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“There are some significant allegations in this case and I would like to understand … how you jumped from suspension to revocation in just one day.” 

Santacana went on to note that this level of punishment is “rather rare.” Commission president Rick Swig chimed in, “and rather punitive.” 

Swig said he considered the violations on-site to be “minutia-like … some serious breaches, maybe, but not as abusive as some of the stuff you’ve seen in the newspaper. … I am truly trying to find a way through this without getting to the point of revocation. I show my cards.” 

As the hour neared 11 p.m., the commission president instructed Richards and his partners to “clean up the plans as best as you can, wrap it in ribbons, and bring it to the Planning Department and Department of Building Inspection. Come back here and hopefully everything is marvelous and we can say it’s over.” 

Richards gave a literal thumbs-up to that, but such harmonious behavior would appear to be wishful thinking. He does not appear willing to let go of his allegations of corruption within the department of building inspection, regardless of the outcome of this single project. 

“This hearing,” he said in the corridors of City Hall, “is not the end. It’s just the beginning.” 

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Joe was born in San Francisco, raised in the Bay Area, and attended U.C. Berkeley. He never left.

“Your humble narrator” was a writer and columnist for SF Weekly from 2007 to 2015, and a senior editor at San Francisco Magazine from 2015 to 2017. You may also have read his work in the Guardian (U.S. and U.K.); San Francisco Public Press; San Francisco Chronicle; San Francisco Examiner; Dallas Morning News; and elsewhere.

He resides in the Excelsior with his wife and three (!) kids, 4.3 miles from his birthplace and 5,474 from hers.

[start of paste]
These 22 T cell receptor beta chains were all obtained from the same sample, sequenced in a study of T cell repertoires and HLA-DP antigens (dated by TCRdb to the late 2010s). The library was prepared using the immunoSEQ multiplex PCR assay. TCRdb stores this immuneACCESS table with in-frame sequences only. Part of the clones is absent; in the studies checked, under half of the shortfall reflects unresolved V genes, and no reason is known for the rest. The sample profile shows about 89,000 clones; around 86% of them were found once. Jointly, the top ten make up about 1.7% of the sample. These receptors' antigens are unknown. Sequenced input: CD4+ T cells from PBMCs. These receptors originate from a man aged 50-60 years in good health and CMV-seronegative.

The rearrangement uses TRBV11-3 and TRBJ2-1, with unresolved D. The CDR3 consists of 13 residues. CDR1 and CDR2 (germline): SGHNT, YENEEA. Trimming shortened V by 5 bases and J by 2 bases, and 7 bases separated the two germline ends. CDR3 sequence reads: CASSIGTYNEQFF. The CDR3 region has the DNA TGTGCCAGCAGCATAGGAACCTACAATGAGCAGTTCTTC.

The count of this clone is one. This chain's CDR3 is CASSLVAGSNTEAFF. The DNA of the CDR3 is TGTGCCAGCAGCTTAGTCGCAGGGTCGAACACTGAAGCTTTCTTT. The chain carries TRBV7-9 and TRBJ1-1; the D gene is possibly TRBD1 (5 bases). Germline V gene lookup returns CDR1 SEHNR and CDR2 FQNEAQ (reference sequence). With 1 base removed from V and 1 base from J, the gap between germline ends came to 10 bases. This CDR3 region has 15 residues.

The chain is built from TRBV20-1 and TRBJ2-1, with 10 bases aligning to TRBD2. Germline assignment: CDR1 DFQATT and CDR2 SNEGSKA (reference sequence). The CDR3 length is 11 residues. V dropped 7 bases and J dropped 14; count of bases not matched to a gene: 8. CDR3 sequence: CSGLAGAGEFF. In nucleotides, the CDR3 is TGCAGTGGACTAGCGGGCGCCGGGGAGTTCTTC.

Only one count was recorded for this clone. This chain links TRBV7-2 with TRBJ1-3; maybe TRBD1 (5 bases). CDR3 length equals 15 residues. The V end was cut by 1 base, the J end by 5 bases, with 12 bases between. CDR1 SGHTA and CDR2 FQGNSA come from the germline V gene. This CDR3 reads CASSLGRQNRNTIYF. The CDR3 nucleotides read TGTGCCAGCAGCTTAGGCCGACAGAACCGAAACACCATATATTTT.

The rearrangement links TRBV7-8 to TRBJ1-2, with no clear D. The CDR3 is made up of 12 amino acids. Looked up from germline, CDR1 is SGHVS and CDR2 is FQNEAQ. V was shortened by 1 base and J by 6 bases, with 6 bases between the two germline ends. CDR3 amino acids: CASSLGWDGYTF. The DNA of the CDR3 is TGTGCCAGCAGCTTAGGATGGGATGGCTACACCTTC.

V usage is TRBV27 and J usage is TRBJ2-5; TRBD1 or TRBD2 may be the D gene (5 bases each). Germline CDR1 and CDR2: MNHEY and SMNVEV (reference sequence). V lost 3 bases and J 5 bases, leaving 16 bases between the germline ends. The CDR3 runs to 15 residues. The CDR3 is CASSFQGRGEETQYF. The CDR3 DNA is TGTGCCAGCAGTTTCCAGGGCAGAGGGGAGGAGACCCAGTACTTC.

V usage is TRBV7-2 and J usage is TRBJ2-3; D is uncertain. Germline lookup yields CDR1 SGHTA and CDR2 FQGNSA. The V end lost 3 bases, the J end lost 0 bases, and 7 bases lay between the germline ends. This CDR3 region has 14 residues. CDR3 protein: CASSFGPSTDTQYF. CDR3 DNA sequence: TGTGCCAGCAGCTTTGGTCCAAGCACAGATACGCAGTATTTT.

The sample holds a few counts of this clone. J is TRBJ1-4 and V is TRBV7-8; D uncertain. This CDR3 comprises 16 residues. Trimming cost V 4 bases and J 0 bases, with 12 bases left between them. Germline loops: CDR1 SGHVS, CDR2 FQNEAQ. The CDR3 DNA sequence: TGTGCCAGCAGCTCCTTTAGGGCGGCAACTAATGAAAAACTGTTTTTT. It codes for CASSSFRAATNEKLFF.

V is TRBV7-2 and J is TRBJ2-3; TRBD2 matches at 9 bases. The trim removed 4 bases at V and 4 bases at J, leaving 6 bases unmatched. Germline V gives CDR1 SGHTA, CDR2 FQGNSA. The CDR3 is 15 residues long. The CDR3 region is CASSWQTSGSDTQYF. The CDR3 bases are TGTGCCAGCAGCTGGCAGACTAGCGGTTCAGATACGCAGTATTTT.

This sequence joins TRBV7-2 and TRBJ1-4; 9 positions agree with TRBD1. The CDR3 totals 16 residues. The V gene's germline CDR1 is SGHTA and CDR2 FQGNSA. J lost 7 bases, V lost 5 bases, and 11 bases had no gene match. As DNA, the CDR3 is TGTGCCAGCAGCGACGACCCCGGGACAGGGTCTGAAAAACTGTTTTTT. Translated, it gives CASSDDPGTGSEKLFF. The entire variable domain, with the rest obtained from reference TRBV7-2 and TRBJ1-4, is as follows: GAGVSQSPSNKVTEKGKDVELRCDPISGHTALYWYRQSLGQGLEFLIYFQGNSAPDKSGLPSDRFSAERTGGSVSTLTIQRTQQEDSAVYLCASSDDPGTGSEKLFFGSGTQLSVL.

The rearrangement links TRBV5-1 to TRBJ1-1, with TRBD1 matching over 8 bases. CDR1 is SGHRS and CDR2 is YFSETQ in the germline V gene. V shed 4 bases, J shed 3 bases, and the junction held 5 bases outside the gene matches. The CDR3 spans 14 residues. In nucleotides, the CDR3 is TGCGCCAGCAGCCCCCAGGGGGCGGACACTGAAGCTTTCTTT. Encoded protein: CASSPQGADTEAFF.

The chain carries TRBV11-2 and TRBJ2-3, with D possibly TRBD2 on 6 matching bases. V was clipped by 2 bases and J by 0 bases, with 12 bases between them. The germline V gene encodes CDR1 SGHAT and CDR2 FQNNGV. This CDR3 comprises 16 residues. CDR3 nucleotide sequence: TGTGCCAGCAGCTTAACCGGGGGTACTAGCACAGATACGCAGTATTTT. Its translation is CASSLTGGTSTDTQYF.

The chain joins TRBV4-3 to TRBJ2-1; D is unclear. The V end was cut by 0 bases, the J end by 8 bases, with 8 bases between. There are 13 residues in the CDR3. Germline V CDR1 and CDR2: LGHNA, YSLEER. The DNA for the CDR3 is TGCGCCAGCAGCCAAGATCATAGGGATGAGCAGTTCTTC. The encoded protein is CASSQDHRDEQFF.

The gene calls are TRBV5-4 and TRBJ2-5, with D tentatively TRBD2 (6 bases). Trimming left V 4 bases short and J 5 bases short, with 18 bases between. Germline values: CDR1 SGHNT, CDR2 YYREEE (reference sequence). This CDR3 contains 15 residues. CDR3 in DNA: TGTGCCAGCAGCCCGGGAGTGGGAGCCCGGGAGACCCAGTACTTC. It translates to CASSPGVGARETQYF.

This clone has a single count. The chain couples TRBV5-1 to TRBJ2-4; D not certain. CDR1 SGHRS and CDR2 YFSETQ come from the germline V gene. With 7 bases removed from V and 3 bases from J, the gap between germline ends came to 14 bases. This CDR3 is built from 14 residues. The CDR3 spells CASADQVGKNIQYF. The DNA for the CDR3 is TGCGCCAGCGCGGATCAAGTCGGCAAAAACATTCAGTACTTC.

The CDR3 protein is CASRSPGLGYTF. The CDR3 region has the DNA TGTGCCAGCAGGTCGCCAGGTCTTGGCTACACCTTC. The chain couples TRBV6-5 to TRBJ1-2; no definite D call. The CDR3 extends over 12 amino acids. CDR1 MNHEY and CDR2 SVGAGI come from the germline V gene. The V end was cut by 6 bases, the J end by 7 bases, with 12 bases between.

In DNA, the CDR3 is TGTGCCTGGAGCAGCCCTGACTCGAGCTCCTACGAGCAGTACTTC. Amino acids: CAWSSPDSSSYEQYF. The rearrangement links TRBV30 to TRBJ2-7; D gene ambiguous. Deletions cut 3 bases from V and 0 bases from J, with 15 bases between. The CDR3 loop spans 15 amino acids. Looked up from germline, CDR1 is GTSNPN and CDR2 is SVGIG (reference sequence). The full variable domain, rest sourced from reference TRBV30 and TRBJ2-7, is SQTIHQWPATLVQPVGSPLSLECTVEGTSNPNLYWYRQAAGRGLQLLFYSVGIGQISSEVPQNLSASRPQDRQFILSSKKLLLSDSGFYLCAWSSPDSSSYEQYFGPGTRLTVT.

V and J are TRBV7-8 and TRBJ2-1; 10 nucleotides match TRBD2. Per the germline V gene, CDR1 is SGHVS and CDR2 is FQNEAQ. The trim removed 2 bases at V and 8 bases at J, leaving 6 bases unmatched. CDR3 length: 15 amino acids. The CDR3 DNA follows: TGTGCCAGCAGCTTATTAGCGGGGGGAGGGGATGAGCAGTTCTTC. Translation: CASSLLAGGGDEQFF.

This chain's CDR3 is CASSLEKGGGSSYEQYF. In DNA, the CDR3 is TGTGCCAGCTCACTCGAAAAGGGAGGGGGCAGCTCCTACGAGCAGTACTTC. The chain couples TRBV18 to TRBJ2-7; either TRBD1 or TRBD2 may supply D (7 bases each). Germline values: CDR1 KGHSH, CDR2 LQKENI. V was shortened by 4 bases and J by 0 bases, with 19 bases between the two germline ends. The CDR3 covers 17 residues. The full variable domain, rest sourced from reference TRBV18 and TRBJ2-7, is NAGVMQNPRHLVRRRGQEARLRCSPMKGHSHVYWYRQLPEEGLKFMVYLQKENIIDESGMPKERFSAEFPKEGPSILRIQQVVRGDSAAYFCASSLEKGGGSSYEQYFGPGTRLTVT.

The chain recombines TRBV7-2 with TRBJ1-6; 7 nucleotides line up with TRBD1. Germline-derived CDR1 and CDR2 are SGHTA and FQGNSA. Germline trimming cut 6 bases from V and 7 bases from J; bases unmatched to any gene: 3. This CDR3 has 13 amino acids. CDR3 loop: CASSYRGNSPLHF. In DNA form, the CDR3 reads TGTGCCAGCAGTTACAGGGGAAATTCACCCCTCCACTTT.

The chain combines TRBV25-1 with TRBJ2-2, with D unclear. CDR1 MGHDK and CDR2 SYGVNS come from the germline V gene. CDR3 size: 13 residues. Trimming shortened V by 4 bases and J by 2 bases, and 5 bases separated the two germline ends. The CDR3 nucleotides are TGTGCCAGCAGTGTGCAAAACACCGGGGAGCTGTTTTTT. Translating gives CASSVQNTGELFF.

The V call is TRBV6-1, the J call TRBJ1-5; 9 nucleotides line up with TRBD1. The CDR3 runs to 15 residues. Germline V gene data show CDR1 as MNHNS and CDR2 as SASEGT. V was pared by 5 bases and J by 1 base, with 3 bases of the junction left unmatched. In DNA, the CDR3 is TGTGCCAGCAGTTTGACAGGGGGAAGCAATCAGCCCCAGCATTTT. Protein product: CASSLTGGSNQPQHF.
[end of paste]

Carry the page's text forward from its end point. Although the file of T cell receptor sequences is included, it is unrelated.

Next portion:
The Northern California branch of the Society of Professional Journalists named Eskenazi the 2019 Journalist of the Year.

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35 Comments

    1. Joe this comment was a decent joke, but I thought you were running a tight no-speculative-comment regime around here! We have no way to know how much therapy Richards gets or needs.

  1. Pot, kettle, black (Mr. Richards). He’s held up planning apps for much less. This, of course, does not even deal with the issue of unreported tenant buyouts (or, as this atty later stated were an ‘oversight’).

  2. I sure wish this sequence of episodes had more capacity to scrutinize the type of “oversight” of tenant buyout behavior that may have lost Sup. Brown the election. In particular, Richards claims that he wouldn’t have bought the building if the tenants weren’t interested in buyouts, but any half-brained tenant in the city knows that when their building goes on sale for less than $500k a unit, they should get a buyout or else be Ellised.

    Similarly, what’s the strategy of selling the building without the inevitable TIC conversion? Nobody will buy this as a rental property for $7m, as you’d need to collect $9k / mo from each unit to even begin to justify the cost. Why is Richards so hesitant to attach himself to a title conversion? Conflict of interest with the suspended lottery? Requirements to bring the units up to code? Politics?

    1. Jake — 

      I think this is a legit area of inquiry, as is the relationship between Richards and Buscovich. But I think comparing these buyouts — which purportedly totaled some $350,000 — to a situation in which impoverished people were evicted into near-homelessness is something of an imperfect analogy.

      Best,

      JE

      1. Certainly the buyouts were substantial in this case and should offer at least a few years of stability to every tenant. I agree a strong buyout offer is not comparable to mass Ellis eviction, and I should not have been so casual with that comparison.

    2. Jake, the units are available for individual sale. And I would say the tenants got a pretty good deal, considering one owned two houses already, one owned a four unit building already and the other put all her kids through private school. Things are not always as they seem.

      1. What would you say about Richards, Swann, and whoever else’s deal?

        I’d guess they’ll have around $4.5M into it, and they are now asking $7.88M. That’d be a 57% return on investment in 1.5 years. It rarely goes much better than that in a home renovate/flip.

        What’s up with Richards’ puppy dog look?

        1. Flipping a 4 unit Italiente with lots of below market tenants is the most lucrative SF flip. Selling price will be low because apartment operators don’t want it and owner occupiers can’t handle it. The only real risk is holding costs accruing if there’s an extended duration of renovation, which you can always cut down by overlooking notification laws or otherwise being an expert in planning codes.